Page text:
I thought today was going to be a good day. I was going to release the first alpha version of coverage.py 4.0. I finally finished the support for gevent and other concurrency libraries like it, and I wanted to get the code out for people to try it.
So I made the kits and pushed them to PyPI. I used to not do that, because people would get the betas by accident. But pip now understands about pre-releases and real releases, and won’t install an alpha version by default. Only if you explicitly use --pre will you get an alpha.
About 10 minutes after I pushed the kits, someone I was chatting with on IRC said, “Did you just release a new version of coverage?” Turns out his Travis build was failing.
He was using coveralls to report his coverage statistics, and it was failing. Turns out coveralls uses internals from coverage.py to do its work, and I’ve made big refactorings to the internals, so their code was broken. But how did the alpha get installed in the first place?
He was using tox, and it turns out that when tox installs dependencies, it defaults to using the --pre switch! Why? I don’t know.
OK, I figured I would just hide the new version on PyPI. That way, if people wanted to try it, they could use “pip install coverage==4.0a1”, and no one else would be bothered with it. Nope: pip will find the newer version even if it is hidden on PyPI. Why? I don’t know.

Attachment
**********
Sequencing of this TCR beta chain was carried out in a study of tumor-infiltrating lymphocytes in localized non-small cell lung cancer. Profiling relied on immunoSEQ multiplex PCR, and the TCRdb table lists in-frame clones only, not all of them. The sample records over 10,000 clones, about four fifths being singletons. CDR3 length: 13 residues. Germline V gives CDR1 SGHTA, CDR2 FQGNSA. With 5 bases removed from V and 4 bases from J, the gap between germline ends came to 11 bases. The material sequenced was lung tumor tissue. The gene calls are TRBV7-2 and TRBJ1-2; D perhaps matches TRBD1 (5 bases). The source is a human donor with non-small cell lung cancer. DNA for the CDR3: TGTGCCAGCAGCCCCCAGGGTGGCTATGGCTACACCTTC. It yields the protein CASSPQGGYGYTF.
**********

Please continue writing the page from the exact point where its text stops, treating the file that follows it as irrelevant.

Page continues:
In my opinion:
- Coveralls shouldn’t have used coverage.py internals.
- Tox shouldn’t use the --pre switch by default.
- Pip shouldn’t install hidden versions when there is no version information specified.
So now the kit is removed entirely from PyPI while I figure out a new approach. Some possibilities, none of them great:
- Distribute the kit the way I used to, with a download on my site. This sucks because I don’t know if there’s a way to do this so that pip will find it, and I don’t know if it can handle pre-built binary kits like that.
- Do whatever I need to do to coverage.py so that coveralls will continue to work. This sucks because I don’t know how much I will have to add back, and I don’t want to establish a precedent, and it doesn’t solve the problem that people really don’t expect to be using alphas of their testing tools on Travis.
- Make a new package on PyPI: coverage-prerelease, and instruct people to install from there. This sucks because tools like coveralls won’t refer to it, so either you can’t ever use it with coveralls, or if you install it alongside, then you have two versions of coverage fighting with each other? I think?
- Make a pull request against coveralls to fix their use of the now-missing coverage.py internals. This sucks (but not much) because I don’t want to have to understand their code, and I don’t have a simple way to run it, and I wish they had tried to stick to supported methods in the first place.
- Leave it broken, and let people fix it by overriding their tox.ini settings to not use --pre, or wait until people complain to coveralls and they fix their code. This sucks because there will be lots of people with broken builds.
Software is hard, yo.